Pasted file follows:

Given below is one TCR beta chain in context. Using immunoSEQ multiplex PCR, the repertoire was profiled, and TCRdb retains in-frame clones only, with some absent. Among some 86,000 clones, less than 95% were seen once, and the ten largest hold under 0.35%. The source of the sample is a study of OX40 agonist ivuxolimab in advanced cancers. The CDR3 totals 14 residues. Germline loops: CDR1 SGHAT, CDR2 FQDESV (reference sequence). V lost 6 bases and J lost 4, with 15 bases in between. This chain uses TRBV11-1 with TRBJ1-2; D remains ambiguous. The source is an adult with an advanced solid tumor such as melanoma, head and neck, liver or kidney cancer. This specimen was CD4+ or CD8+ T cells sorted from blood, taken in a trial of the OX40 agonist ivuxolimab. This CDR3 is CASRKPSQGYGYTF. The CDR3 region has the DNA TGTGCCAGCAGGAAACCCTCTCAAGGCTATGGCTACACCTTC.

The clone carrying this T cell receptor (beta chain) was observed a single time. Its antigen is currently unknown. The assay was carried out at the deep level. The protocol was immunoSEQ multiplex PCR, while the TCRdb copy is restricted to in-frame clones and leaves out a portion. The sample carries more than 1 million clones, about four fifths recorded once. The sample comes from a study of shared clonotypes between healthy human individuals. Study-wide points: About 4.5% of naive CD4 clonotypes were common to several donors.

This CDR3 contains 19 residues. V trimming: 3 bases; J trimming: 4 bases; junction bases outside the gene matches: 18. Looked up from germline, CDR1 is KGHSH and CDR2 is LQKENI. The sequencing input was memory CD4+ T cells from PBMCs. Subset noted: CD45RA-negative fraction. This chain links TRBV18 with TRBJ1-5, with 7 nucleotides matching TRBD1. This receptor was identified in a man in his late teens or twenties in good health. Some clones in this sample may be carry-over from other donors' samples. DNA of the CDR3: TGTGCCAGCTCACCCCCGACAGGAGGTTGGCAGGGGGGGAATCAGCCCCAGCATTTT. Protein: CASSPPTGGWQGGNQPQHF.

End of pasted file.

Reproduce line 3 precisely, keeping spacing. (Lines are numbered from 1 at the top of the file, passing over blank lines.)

This CDR3 contains 19 residues. V trimming: 3 bases; J trimming: 4 bases; junction bases outside the gene matches: 18. Looked up from germline, CDR1 is KGHSH and CDR2 is LQKENI. The sequencing input was memory CD4+ T cells from PBMCs. Subset noted: CD45RA-negative fraction. This chain links TRBV18 with TRBJ1-5, with 7 nucleotides matching TRBD1. This receptor was identified in a man in his late teens or twenties in good health. Some clones in this sample may be carry-over from other donors' samples. DNA of the CDR3: TGTGCCAGCTCACCCCCGACAGGAGGTTGGCAGGGGGGGAATCAGCCCCAGCATTTT. Protein: CASSPPTGGWQGGNQPQHF.